Nature

Lake Balaton

Synopsis

There are few places left unexplored in the world, let alone in Europe. Welcome to a hidden paradise, Lake Balaton, the largest body of freshwater in Central Europe.

It was formed during the last Ice Age by tectonic forces. Originally, there were five small lakes that extended in a north-south chain across the landscape. Wind and waves gradually eroded the ridges that divided them, until they joined to create the 598 km2 Lake Balaton.

On Balaton’s southern shore, natural forces continue to shape dams and sandbanks. While in the north, small rivers flow down from the hills depositing rich silt that nourishes the reedy banks and swamps. Every year, when melting snows bring fresh water to the flatlands, these swamps flood. But even without this annual inundation, Lake Balaton is always kept fresh, fed year-round by the waters of the Zala River. In and around the shores, fields, forests and shallow bays of Lake Balaton, a huge variety of animals survive. Most of them are specialists, many are rare, and some have extraordinary behaviour!

The asp is a fish – no, not a snake. Although, like a snake, this fish is a predator. In springtime, asps congregate in huge swarms to mate in Lake Balaton. During the night the males line up next to one another, and as soon as a female swims into the group the dance of the asps begins! All of that action causes the female to press out her spawn which a lucky male immediately fertilises!

The shallow water also provides plenty of food for the birds and their young. The willow bushes, reed and sedges form a thick and impenetrable marshland – a perfect place to nest. During breeding season demand for nesting materials and space is high. Hundreds of different species converge. Squacco- and night herons, spoonbills, pigmy cormorants and the very rare glossy ibis, become neighbours in a bustling, ever-expanding bird community.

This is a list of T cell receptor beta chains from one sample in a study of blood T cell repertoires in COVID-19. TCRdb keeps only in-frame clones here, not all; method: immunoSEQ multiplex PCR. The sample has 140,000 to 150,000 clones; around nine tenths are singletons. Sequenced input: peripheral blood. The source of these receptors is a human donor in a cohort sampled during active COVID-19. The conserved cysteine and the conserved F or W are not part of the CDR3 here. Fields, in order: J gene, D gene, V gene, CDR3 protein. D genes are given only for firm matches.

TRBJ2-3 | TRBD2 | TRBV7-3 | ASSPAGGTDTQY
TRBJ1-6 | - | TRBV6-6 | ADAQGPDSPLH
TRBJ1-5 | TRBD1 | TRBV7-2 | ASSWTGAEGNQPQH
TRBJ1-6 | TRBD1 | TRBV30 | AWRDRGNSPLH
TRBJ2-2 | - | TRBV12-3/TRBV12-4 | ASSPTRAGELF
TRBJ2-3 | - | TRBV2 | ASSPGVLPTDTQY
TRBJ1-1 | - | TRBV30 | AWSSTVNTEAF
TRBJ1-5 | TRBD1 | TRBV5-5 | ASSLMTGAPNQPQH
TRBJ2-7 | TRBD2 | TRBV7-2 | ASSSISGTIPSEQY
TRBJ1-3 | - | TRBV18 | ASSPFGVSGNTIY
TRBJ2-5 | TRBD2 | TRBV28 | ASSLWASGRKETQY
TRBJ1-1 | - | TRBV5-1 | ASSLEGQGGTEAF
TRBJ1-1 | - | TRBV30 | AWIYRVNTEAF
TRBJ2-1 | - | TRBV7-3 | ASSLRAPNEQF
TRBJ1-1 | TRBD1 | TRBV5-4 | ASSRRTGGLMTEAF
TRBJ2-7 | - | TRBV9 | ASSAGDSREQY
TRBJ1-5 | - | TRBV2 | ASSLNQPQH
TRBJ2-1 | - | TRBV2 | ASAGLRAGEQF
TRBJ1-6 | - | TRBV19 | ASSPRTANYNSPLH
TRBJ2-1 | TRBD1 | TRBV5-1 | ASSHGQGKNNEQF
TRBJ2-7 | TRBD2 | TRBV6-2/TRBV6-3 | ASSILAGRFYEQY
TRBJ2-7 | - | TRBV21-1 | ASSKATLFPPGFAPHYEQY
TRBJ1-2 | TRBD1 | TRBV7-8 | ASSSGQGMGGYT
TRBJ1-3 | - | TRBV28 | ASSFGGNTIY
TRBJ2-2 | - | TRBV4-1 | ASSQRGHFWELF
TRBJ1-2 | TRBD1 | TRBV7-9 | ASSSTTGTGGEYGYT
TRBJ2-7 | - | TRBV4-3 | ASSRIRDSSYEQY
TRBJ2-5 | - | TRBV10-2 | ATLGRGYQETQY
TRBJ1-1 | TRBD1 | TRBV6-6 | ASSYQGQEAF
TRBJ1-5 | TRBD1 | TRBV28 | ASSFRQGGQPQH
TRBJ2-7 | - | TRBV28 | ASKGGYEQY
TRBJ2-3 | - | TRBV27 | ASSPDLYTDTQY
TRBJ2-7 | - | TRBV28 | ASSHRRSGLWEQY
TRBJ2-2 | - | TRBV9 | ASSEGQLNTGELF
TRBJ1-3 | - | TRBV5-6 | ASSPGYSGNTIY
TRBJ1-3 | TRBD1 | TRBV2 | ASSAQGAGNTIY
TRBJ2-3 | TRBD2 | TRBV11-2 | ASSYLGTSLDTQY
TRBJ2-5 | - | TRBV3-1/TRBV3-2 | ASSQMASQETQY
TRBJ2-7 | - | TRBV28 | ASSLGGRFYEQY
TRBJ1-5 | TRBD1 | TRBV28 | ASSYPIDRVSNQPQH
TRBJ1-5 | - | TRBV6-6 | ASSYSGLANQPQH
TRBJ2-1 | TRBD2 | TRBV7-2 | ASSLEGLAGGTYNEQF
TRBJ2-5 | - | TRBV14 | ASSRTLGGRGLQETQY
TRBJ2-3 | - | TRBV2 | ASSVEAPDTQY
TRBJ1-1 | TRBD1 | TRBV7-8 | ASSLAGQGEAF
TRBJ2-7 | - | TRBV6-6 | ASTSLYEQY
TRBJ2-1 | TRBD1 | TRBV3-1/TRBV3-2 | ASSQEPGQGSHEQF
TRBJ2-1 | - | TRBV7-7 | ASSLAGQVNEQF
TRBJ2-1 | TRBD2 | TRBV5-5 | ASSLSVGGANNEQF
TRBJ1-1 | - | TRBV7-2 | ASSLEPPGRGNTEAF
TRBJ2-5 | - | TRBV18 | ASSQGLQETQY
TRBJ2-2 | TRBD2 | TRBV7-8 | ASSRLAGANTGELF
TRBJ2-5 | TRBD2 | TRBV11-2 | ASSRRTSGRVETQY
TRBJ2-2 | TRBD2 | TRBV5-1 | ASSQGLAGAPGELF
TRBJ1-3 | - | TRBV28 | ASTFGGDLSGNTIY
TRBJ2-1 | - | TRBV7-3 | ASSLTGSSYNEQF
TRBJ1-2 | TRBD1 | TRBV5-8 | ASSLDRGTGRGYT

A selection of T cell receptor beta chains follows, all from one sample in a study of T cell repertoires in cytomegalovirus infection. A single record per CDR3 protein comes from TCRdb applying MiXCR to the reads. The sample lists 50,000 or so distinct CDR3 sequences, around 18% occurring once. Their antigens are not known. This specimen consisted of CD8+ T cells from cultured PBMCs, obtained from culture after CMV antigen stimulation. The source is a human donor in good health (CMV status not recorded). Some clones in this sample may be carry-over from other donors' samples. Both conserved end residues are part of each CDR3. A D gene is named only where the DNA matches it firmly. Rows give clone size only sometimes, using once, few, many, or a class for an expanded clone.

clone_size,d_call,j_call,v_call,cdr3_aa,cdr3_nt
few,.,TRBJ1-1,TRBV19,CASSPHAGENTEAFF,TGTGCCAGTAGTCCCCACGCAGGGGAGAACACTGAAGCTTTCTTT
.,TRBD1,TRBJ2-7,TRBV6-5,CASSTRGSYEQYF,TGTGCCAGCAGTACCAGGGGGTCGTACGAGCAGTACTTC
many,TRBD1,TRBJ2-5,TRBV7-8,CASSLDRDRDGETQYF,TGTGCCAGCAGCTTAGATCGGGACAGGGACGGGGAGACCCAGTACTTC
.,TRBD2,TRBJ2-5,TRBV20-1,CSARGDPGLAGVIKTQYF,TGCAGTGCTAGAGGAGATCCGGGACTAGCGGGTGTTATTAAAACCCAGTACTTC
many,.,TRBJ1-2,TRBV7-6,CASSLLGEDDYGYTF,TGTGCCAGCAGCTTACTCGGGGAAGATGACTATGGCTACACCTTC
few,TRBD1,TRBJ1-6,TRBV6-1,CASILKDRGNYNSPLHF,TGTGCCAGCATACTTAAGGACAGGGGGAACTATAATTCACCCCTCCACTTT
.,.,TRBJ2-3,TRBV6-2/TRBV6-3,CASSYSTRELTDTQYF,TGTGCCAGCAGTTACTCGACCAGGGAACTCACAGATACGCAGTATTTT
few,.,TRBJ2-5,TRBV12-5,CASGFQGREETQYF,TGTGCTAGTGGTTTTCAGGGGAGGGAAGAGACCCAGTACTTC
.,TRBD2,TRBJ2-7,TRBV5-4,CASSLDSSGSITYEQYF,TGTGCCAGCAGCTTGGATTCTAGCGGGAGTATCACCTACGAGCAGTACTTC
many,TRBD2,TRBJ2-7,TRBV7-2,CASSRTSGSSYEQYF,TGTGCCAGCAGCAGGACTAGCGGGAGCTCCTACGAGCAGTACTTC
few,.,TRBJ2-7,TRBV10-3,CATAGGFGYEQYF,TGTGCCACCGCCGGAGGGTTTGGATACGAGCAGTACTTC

The surrounding land of Lake Balaton and the Tihany Peninsula is dominated by the remains of volcanic events. Around crumbling, ancient craters, lush fields and forests thrive. These are the hunting grounds of wild cats and peregrine falcons. In summer they keep their cubs and chicks safe in the wild grottos and crater cliffs that dot the landscape. While on lake shores dominated by grassland and sand dunes, the European ground squirrel and bee-eaters raise the next generation.

Follow us on this journey throughout the seasons to a rare, little known world to unveil the secret nature of ‘Lake Balaton – Europe’s Hidden Paradise’.